The Hopkinton Running Club uses its website to benefit the racing interests of its members. The Club invites members to post a list of races in which they plan to compete, up to six months in advance, so that other club members can make plans to join them and perhaps even travel together. Among all New England running clubs, the New England 65+ Running Club occupies a special niche with its age restriction membership qualification. Several members also belong to, and often compete for, other clubs. In order to advance the cause of supporting events that feature 70 years and older age divisions, President Jerry LeVasseur proposes that all 70 years of age and older members list NE 65+ Running Club as their USATF club when joining the Association. Jerry reports, “The New England Association does not have a 70+ division but I was told there would be one if we had a team.Û¢bCrLf That sounds like an interesting strategy to garner much deserved age group recognition.
Speaking of recognition, that’s what Hall of Fame honors are all about. The Central Maine Striders recently reported on the latest inductees into the Maine Running Hall of Fame that include: Scott Brown of Lewiston, Andrea Hatch of Castine, Julie Kirkland of Portland and Eric Nedeau of Kennebunk. On a national level, the late Nate White, a former member of the Syracuse Chargers was inducted into the USATF Masters Hall of Fame. The Chargers newsletter notes, “Nate was both an outstanding age-group athlete and one of the most significant figures in the history of the CNY running community,Û¢bCrLf Interestingly, a couple of other Chargers earned recognition off the track, roads and trails. Greg Spears II, a Henniger High School football star was recently named Central New York Football Co-Player of the Year. Greg may follow in the footsteps of another former Charger Will Allen, a starting cornerback for the Miami Dolphins, who represented the Chargers during the football off-seasons.
Iron vs. Granite? Who’s Toughest?
USATF-NE boasts an Iron Runner competition that rewards members who compete in all seven series races with “awesomeÛ¢bCrLf Iron Runner jackets. The less well-known New Hampshire Grand Prix features its own seven Granite State events that, the Gate City Striders report, “draw the most active running clubs from our great state to compete against each other for bragging rights.Û¢bCrLf Competitors who complete the grueling seven races earn the title “Granite RunnerÛ¢bCrLf and are awarded “awesomeÛ¢bCrLf Granite Runner polo shirts. At this rate, competitors who double the USATF and NHGP series events will need to invest in more closet space to store their clothing bonanza.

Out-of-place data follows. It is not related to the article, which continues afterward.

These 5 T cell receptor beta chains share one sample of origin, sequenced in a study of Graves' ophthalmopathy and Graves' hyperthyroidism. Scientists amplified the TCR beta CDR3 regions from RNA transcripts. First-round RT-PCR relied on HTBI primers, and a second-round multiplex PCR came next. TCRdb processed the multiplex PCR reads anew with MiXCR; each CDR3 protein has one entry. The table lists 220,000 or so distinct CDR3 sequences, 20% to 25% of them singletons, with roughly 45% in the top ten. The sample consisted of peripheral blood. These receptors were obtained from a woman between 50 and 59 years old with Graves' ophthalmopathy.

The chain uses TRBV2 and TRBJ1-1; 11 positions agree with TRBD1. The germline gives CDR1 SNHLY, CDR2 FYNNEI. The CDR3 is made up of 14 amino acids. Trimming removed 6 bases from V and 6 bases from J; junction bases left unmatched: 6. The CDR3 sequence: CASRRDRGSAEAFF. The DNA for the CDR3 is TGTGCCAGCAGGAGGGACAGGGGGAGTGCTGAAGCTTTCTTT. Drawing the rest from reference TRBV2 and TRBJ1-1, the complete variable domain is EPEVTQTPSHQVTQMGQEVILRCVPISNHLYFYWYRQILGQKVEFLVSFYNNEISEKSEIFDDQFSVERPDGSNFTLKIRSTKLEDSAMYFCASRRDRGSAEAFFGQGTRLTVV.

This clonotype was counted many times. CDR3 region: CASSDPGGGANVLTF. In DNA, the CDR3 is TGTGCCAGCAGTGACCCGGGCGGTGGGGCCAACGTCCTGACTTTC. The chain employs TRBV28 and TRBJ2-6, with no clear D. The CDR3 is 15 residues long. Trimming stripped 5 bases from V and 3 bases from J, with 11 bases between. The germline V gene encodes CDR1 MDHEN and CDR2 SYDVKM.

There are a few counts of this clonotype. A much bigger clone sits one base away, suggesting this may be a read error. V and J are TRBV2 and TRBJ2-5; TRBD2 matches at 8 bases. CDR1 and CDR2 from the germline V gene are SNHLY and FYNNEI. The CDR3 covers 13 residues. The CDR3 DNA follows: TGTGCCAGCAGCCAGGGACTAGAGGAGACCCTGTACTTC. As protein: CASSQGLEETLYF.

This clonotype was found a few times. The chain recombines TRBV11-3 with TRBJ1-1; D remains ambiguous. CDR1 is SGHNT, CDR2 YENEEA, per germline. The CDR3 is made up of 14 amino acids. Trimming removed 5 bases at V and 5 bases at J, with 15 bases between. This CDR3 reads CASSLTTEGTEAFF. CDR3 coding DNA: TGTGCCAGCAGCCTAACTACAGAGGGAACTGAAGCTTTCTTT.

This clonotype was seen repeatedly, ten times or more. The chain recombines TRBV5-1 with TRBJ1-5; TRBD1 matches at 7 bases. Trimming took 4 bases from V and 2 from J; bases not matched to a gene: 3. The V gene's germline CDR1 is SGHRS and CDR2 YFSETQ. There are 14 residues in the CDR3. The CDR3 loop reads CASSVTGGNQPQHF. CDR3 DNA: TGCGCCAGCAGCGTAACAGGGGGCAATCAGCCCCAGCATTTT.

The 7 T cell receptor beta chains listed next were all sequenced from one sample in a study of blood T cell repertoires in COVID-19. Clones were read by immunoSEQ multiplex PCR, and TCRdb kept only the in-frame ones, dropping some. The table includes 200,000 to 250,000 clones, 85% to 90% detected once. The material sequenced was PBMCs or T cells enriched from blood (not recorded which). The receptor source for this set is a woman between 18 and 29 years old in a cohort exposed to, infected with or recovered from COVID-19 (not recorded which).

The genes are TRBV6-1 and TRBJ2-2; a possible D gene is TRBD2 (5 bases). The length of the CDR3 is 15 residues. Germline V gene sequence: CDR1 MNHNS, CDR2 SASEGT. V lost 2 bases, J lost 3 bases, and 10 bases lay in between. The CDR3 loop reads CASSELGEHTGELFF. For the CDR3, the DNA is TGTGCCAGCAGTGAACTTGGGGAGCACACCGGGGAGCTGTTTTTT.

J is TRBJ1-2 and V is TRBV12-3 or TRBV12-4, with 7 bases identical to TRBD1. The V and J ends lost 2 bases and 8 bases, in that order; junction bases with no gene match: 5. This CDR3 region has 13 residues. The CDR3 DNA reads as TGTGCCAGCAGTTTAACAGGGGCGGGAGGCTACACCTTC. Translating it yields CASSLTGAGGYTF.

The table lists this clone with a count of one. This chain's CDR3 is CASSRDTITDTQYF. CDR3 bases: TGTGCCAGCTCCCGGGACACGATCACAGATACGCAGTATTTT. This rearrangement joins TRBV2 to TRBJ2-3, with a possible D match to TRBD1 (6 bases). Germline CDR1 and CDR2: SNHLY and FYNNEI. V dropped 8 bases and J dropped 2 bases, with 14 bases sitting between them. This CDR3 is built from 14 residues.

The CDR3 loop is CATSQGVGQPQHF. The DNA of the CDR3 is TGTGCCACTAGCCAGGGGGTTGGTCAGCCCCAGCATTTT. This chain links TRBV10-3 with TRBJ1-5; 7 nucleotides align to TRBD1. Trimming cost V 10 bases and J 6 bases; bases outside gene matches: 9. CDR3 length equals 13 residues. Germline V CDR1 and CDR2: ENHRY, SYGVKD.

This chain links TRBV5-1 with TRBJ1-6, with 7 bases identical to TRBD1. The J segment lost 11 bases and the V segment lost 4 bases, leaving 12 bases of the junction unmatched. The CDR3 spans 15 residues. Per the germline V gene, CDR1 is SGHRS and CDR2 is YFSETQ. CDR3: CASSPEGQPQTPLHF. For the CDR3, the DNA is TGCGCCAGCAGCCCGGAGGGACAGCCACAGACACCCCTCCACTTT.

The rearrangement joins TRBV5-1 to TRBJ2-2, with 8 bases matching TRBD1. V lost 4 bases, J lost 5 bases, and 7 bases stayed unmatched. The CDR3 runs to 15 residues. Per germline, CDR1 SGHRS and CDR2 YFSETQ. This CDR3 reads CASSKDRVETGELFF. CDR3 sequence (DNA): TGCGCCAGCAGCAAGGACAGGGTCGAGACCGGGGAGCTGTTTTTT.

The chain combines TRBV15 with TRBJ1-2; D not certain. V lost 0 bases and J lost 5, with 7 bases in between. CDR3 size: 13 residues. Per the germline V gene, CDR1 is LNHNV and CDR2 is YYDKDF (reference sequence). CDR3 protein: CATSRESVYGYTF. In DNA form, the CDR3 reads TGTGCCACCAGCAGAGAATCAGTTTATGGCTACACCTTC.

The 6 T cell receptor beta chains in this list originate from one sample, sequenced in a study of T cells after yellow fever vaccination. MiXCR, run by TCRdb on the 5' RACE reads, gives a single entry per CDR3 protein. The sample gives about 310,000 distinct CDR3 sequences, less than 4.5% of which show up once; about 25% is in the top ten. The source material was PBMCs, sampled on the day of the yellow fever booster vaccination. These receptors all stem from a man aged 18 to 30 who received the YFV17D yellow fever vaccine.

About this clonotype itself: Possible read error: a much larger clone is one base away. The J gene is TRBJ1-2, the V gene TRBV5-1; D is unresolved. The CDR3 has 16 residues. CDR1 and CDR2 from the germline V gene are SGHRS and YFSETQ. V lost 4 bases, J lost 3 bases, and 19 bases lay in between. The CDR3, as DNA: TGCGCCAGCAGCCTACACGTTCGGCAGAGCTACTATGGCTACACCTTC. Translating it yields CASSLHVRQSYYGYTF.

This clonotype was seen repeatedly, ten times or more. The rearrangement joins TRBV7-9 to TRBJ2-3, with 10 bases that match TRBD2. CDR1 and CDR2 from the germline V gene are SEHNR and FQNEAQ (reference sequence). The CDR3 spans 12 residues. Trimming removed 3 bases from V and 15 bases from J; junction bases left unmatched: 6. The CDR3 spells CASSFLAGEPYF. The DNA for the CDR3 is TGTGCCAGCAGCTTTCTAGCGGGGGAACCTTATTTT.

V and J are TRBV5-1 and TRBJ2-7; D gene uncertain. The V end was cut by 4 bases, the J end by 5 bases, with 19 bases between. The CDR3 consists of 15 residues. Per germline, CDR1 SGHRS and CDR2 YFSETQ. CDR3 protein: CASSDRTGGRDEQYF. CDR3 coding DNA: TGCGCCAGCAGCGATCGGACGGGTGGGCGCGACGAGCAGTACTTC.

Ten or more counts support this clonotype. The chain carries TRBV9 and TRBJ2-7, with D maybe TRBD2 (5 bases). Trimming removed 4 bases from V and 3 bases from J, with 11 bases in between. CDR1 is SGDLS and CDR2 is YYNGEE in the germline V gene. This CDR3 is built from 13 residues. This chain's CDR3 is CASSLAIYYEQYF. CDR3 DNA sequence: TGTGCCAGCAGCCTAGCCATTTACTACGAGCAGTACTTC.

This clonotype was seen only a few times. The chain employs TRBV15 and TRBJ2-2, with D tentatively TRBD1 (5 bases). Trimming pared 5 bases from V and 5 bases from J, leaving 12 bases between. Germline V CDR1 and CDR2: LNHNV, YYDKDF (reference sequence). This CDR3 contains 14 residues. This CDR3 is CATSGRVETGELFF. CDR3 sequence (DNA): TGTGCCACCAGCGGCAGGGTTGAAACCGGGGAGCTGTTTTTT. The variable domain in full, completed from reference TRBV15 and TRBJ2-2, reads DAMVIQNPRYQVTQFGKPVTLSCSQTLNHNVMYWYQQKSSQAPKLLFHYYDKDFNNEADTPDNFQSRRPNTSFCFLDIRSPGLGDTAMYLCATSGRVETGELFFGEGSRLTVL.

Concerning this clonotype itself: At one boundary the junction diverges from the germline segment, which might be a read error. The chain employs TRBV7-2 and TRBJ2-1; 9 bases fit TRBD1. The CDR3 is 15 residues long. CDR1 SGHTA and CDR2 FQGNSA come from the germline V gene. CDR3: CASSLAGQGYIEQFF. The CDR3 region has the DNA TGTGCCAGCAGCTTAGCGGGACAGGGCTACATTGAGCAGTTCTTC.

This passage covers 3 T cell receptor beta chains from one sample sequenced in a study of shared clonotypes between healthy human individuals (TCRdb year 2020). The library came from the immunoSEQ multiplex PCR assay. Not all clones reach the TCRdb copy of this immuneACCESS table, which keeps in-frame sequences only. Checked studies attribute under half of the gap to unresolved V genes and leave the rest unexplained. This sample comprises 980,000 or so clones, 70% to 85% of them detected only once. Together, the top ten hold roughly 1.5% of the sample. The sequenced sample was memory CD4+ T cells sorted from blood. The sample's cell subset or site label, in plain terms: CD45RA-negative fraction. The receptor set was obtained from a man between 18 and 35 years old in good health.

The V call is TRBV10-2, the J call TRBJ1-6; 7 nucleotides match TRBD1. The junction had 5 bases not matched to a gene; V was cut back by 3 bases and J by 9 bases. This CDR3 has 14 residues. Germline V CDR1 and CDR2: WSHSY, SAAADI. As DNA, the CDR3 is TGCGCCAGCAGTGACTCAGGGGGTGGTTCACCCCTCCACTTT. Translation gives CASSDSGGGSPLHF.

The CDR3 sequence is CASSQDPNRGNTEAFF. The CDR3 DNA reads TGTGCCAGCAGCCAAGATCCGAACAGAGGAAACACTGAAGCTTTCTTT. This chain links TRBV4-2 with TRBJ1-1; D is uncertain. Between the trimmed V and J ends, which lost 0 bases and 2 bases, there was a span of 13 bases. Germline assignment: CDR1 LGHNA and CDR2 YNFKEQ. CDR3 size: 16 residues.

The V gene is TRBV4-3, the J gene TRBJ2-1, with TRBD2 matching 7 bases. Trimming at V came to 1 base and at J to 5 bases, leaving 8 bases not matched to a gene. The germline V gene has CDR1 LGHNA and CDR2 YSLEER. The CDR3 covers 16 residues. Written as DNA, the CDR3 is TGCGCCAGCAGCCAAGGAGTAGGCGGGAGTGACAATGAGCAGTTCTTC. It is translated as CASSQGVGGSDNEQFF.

It’s All About the Attitude
Finally, it’s a rare event when an accomplished marathoner credits the inspirational thoughts from a running publication for success in other, seemingly unrelated endeavors. Judy J. Brenner of the Rochester Runners, however, does just that. Judy writes that she was struck with a profound understanding when she read fellow club member Don Yeaton’s essay on attitude. Attending college at age 51 was, for Judy, a new marathon experience. (She completed her first marathon at age 41 or 42.) She realized, after reading Don’s essay, “My ATTITUDE and determination got me through college proudly. Today, it is important to be reminded of that word ATTITUDE – it can and does play a strong role in work, dealings with people, and getting over injuries and just living life!Û¢bCrLf